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Judge rules Dougherty County can sue state for fees

The Dougherty County sheriff is filing suit to collect unpaid process service fees from the state

Dougherty County Attorney Spencer Lee updates the Dougherty Commission Monday on a lawsuit the county filed against the state Department of Human Services. (Staff photo: Carlton Fletcher)

Dougherty County Attorney Spencer Lee updates the Dougherty Commission Monday on a lawsuit the county filed against the state Department of Human Services. (Staff photo: Carlton Fletcher)

ALBANY — Dougherty County won Round 1 in its lawsuit against the Georgia Department of Human Service’s Division of Child Support Services when Bainbridge Senior Judge J. Richard Porter III ruled last week that the state department is not immune from the county’s attempts to seek payment for services rendered through the court system.

In what County Attorney Spencer Lee said could be a case that “makes law,” Porter ruled, “Sheriffs’ fees for service of process are separate from court costs and must be paid by the state at the time of filing as mandated by O.C.G.A. 15-16-21 (b)(l) and (g). Thus, defendants’ sovereign immunity argument is without merit, and plaintiffs are entitled to recover service and process fees.”

The lawsuit stems from Dougherty Sheriff Kevin Sproul’s attempts to collect some $110,000 he said his office has not been paid for serving process papers initiated by the Division of Child Support Services to collect child support owed by errant and delinquent parents of dependent children. Sproul contended that the state should pay for attempts to serve papers at locations given to his office by the state department that turned out to be incorrect addresses.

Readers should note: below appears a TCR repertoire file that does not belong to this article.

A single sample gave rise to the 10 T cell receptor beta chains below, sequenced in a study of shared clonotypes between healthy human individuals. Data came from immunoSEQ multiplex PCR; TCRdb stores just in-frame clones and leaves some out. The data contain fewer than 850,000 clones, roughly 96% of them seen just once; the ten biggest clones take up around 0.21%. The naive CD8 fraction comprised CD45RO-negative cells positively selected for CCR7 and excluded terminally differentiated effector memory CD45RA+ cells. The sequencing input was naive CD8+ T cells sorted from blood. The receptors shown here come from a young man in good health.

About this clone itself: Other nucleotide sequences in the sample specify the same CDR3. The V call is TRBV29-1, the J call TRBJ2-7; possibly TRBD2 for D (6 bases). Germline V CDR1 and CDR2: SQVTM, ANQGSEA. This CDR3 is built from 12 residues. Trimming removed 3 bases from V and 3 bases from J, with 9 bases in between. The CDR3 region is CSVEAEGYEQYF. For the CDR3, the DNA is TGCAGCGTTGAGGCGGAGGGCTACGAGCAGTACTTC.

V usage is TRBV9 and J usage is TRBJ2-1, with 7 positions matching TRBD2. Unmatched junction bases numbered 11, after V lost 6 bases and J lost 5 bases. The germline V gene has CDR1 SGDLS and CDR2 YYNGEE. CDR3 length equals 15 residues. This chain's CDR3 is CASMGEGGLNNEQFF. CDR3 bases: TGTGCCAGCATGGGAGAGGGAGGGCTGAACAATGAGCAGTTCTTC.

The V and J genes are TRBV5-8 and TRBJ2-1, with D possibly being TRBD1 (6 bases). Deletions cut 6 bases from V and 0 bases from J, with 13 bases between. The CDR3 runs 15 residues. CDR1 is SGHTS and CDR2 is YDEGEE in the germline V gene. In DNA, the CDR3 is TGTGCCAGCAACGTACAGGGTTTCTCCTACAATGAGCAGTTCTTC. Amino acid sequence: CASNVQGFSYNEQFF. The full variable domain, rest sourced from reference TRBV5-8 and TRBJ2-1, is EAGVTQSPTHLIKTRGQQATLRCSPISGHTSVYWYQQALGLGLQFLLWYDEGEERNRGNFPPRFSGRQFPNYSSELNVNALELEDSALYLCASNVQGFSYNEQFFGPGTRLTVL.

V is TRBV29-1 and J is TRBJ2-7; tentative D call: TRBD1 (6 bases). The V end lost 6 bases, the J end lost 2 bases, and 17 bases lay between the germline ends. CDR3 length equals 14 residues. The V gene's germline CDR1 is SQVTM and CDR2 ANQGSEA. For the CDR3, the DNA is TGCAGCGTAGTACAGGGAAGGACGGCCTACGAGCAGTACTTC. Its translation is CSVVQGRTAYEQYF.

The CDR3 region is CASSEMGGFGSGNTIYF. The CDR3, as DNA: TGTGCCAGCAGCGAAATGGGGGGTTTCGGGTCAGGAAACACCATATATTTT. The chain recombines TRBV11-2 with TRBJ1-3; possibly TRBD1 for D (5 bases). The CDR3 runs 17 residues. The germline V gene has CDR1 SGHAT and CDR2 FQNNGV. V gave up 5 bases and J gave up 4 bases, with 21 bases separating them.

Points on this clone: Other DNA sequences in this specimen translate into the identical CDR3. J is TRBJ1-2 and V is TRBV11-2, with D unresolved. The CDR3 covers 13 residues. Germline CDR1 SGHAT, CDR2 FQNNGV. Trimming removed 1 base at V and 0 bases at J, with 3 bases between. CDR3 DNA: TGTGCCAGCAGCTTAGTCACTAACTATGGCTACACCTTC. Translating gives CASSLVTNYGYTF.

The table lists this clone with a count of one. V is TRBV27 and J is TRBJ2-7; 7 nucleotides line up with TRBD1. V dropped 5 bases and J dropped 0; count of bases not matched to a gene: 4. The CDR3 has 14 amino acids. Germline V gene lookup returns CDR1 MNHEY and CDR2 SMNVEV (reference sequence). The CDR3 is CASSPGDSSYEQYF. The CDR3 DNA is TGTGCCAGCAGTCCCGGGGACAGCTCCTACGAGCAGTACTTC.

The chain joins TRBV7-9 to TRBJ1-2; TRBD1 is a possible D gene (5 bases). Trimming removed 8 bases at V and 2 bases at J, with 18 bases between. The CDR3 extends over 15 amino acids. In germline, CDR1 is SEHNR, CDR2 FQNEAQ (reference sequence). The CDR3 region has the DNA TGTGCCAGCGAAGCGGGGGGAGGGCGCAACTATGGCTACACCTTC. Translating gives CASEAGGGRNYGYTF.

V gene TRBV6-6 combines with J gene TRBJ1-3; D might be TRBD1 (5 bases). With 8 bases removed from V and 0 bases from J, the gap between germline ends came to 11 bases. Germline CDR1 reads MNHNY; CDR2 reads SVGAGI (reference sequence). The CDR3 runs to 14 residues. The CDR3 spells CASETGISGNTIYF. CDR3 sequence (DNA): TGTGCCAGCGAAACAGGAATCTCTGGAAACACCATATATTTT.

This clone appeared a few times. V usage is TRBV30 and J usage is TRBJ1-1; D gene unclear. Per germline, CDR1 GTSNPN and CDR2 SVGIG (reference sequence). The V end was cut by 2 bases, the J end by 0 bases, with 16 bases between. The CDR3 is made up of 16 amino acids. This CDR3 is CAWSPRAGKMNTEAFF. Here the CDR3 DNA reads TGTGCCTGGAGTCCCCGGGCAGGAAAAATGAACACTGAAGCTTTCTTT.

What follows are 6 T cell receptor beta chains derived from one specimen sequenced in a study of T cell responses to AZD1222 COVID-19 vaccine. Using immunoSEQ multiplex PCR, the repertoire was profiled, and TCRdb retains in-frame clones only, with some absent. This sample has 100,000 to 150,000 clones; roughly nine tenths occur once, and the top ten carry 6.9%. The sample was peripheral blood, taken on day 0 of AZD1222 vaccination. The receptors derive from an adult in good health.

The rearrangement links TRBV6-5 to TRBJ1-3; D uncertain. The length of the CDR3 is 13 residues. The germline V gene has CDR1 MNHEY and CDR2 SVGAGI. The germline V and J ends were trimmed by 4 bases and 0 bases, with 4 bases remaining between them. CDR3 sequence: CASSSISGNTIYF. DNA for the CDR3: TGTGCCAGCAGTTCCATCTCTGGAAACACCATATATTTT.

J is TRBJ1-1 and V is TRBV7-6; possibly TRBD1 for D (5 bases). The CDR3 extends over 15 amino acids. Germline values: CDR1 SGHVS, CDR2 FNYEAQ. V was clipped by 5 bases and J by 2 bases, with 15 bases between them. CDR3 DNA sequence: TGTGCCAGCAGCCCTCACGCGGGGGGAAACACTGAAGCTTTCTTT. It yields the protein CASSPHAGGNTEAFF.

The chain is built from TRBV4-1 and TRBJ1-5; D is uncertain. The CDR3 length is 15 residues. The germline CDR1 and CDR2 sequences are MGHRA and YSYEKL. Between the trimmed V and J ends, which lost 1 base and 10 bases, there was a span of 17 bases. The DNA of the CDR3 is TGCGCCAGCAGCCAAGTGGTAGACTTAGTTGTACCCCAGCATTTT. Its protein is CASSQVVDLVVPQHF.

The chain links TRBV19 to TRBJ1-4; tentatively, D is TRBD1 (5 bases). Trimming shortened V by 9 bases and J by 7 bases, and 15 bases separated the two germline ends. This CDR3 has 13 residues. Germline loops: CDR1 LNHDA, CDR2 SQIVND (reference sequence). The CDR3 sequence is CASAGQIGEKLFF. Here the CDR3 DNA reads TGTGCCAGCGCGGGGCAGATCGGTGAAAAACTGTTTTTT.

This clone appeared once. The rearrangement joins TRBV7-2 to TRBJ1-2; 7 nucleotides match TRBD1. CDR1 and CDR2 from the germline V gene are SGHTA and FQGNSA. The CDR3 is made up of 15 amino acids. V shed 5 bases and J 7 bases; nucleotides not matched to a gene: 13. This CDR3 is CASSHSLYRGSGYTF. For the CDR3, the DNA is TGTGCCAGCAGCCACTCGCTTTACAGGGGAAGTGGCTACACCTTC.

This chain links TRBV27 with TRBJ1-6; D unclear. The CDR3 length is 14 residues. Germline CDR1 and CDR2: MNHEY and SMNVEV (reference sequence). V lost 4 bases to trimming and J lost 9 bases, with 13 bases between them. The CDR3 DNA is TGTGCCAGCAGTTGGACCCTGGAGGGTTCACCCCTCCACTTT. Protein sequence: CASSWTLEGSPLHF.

The state balked at paying the fees, claiming the sheriff’s office had not carried out its duties.

“We delivered the papers, as was requested by the state,” Sproul said in an earlier discussion of the matter. “We used our fuel and our vehicles to drive to the addresses given to us by the state, and we used our manpower to make those trips.”

Lee said the county, rather than take the matter to court, attempted to settle with the Department of Human Services for the amount owed the sheriff’s office for successful service of papers.

“As you recall, we attempted to settle for some 40-odd thousand dollars,” Lee told the commission. “That was denied by the state.”

The state also asked that any legal action be moved from the Dougherty Judicial Circuit to the Fulton County Circuit. Porter wrote in his ruling that the request “is not correct. … It is well settled that as a branch of the state government, a defendent is subject to suit in any county in Georgia.”

Lee asked the commission for guidance on whether to seek a settlement in light of Porter’s ruling or to move forward with the litigation.

“In my opinion, this could potentially make law for the state,” the county attorney said. “This could go directly to the state Supreme Court for a decision.”

The commission asked for time to consider the matter before advising Lee.

“No one in this room wanted this (lawsuit) to take place,” Commission Chairman Jeff Sinyard said. “We simply wanted our sheriff’s office to be paid for the services they provided.”